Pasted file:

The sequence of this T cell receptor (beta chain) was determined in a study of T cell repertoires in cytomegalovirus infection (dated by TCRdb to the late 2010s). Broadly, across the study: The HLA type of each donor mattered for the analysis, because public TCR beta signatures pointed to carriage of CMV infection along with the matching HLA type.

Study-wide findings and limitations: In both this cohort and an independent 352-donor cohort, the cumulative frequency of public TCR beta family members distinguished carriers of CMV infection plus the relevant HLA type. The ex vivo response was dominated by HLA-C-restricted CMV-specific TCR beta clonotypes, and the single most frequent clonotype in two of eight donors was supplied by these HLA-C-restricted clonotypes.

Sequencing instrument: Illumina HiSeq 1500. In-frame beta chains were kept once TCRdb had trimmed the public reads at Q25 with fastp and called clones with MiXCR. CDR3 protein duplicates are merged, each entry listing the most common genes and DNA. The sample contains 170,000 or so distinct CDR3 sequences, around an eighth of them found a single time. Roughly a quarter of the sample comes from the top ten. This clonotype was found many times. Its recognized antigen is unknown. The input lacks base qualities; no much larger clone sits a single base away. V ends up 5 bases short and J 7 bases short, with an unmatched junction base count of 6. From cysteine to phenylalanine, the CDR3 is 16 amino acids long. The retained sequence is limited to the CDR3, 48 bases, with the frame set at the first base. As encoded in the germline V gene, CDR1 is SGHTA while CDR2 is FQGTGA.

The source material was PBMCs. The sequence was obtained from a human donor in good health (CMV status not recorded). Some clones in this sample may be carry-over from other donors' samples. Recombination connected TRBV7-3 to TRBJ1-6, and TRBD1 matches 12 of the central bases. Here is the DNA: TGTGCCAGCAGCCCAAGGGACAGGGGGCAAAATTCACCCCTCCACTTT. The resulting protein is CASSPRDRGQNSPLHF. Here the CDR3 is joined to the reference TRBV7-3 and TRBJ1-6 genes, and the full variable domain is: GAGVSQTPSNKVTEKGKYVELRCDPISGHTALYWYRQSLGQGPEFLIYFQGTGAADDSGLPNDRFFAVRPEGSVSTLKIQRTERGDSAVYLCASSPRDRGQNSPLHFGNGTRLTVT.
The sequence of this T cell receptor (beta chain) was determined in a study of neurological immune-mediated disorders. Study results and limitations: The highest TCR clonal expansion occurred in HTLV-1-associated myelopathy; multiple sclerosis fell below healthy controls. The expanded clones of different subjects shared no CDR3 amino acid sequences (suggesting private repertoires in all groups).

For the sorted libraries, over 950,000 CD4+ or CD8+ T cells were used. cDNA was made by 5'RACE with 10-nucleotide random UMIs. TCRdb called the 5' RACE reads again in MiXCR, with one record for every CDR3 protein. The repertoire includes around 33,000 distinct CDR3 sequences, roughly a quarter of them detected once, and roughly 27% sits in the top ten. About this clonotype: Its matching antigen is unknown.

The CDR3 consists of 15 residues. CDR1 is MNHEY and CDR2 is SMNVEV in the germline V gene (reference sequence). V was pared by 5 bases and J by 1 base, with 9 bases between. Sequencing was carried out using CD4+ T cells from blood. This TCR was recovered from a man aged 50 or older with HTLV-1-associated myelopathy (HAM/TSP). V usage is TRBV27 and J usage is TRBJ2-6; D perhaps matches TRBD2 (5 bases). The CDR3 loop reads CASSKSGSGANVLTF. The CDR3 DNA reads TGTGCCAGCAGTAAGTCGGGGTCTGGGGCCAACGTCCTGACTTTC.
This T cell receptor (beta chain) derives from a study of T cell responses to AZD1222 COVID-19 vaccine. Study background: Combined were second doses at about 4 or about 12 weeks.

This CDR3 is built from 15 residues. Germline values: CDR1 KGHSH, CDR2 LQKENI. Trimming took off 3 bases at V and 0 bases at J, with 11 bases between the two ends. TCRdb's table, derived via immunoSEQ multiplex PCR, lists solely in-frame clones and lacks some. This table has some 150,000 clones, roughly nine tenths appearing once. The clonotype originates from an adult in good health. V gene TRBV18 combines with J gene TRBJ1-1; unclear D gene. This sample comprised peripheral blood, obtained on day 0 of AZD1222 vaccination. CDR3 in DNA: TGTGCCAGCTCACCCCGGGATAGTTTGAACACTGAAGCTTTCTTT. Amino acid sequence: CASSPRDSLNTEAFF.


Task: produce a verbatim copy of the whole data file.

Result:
The sequence of this T cell receptor (beta chain) was determined in a study of T cell repertoires in cytomegalovirus infection (dated by TCRdb to the late 2010s). Broadly, across the study: The HLA type of each donor mattered for the analysis, because public TCR beta signatures pointed to carriage of CMV infection along with the matching HLA type.

Study-wide findings and limitations: In both this cohort and an independent 352-donor cohort, the cumulative frequency of public TCR beta family members distinguished carriers of CMV infection plus the relevant HLA type. The ex vivo response was dominated by HLA-C-restricted CMV-specific TCR beta clonotypes, and the single most frequent clonotype in two of eight donors was supplied by these HLA-C-restricted clonotypes.

Sequencing instrument: Illumina HiSeq 1500. In-frame beta chains were kept once TCRdb had trimmed the public reads at Q25 with fastp and called clones with MiXCR. CDR3 protein duplicates are merged, each entry listing the most common genes and DNA. The sample contains 170,000 or so distinct CDR3 sequences, around an eighth of them found a single time. Roughly a quarter of the sample comes from the top ten. This clonotype was found many times. Its recognized antigen is unknown. The input lacks base qualities; no much larger clone sits a single base away. V ends up 5 bases short and J 7 bases short, with an unmatched junction base count of 6. From cysteine to phenylalanine, the CDR3 is 16 amino acids long. The retained sequence is limited to the CDR3, 48 bases, with the frame set at the first base. As encoded in the germline V gene, CDR1 is SGHTA while CDR2 is FQGTGA.

The source material was PBMCs. The sequence was obtained from a human donor in good health (CMV status not recorded). Some clones in this sample may be carry-over from other donors' samples. Recombination connected TRBV7-3 to TRBJ1-6, and TRBD1 matches 12 of the central bases. Here is the DNA: TGTGCCAGCAGCCCAAGGGACAGGGGGCAAAATTCACCCCTCCACTTT. The resulting protein is CASSPRDRGQNSPLHF. Here the CDR3 is joined to the reference TRBV7-3 and TRBJ1-6 genes, and the full variable domain is: GAGVSQTPSNKVTEKGKYVELRCDPISGHTALYWYRQSLGQGPEFLIYFQGTGAADDSGLPNDRFFAVRPEGSVSTLKIQRTERGDSAVYLCASSPRDRGQNSPLHFGNGTRLTVT.
The sequence of this T cell receptor (beta chain) was determined in a study of neurological immune-mediated disorders. Study results and limitations: The highest TCR clonal expansion occurred in HTLV-1-associated myelopathy; multiple sclerosis fell below healthy controls. The expanded clones of different subjects shared no CDR3 amino acid sequences (suggesting private repertoires in all groups).

For the sorted libraries, over 950,000 CD4+ or CD8+ T cells were used. cDNA was made by 5'RACE with 10-nucleotide random UMIs. TCRdb called the 5' RACE reads again in MiXCR, with one record for every CDR3 protein. The repertoire includes around 33,000 distinct CDR3 sequences, roughly a quarter of them detected once, and roughly 27% sits in the top ten. About this clonotype: Its matching antigen is unknown.

The CDR3 consists of 15 residues. CDR1 is MNHEY and CDR2 is SMNVEV in the germline V gene (reference sequence). V was pared by 5 bases and J by 1 base, with 9 bases between. Sequencing was carried out using CD4+ T cells from blood. This TCR was recovered from a man aged 50 or older with HTLV-1-associated myelopathy (HAM/TSP). V usage is TRBV27 and J usage is TRBJ2-6; D perhaps matches TRBD2 (5 bases). The CDR3 loop reads CASSKSGSGANVLTF. The CDR3 DNA reads TGTGCCAGCAGTAAGTCGGGGTCTGGGGCCAACGTCCTGACTTTC.
This T cell receptor (beta chain) derives from a study of T cell responses to AZD1222 COVID-19 vaccine. Study background: Combined were second doses at about 4 or about 12 weeks.

This CDR3 is built from 15 residues. Germline values: CDR1 KGHSH, CDR2 LQKENI. Trimming took off 3 bases at V and 0 bases at J, with 11 bases between the two ends. TCRdb's table, derived via immunoSEQ multiplex PCR, lists solely in-frame clones and lacks some. This table has some 150,000 clones, roughly nine tenths appearing once. The clonotype originates from an adult in good health. V gene TRBV18 combines with J gene TRBJ1-1; unclear D gene. This sample comprised peripheral blood, obtained on day 0 of AZD1222 vaccination. CDR3 in DNA: TGTGCCAGCTCACCCCGGGATAGTTTGAACACTGAAGCTTTCTTT. Amino acid sequence: CASSPRDSLNTEAFF.